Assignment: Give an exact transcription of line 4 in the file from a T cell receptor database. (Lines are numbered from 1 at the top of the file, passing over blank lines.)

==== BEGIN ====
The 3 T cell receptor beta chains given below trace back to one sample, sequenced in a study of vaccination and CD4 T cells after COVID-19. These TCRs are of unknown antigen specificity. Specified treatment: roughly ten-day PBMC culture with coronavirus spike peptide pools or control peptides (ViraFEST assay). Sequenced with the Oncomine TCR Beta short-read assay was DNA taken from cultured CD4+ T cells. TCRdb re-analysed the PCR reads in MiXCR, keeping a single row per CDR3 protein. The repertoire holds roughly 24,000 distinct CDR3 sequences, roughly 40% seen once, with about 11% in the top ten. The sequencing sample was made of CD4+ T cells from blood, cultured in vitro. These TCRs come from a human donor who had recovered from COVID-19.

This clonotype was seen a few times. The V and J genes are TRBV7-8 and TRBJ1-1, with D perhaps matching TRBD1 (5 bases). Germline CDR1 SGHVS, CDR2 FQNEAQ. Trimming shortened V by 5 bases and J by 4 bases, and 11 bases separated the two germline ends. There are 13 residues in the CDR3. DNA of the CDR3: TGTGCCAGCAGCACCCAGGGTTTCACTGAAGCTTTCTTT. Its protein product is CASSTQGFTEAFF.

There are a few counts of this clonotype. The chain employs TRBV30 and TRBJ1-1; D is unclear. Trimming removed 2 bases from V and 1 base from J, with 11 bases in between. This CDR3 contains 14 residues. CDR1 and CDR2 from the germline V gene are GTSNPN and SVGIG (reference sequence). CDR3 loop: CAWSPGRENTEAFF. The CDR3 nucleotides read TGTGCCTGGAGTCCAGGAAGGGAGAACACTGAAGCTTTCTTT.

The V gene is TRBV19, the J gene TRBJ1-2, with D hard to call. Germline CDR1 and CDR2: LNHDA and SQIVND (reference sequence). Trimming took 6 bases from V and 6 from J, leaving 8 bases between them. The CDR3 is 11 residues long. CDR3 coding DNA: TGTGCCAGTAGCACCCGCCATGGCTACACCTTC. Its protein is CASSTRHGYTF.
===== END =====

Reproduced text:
The V gene is TRBV19, the J gene TRBJ1-2, with D hard to call. Germline CDR1 and CDR2: LNHDA and SQIVND (reference sequence). Trimming took 6 bases from V and 6 from J, leaving 8 bases between them. The CDR3 is 11 residues long. CDR3 coding DNA: TGTGCCAGTAGCACCCGCCATGGCTACACCTTC. Its protein is CASSTRHGYTF.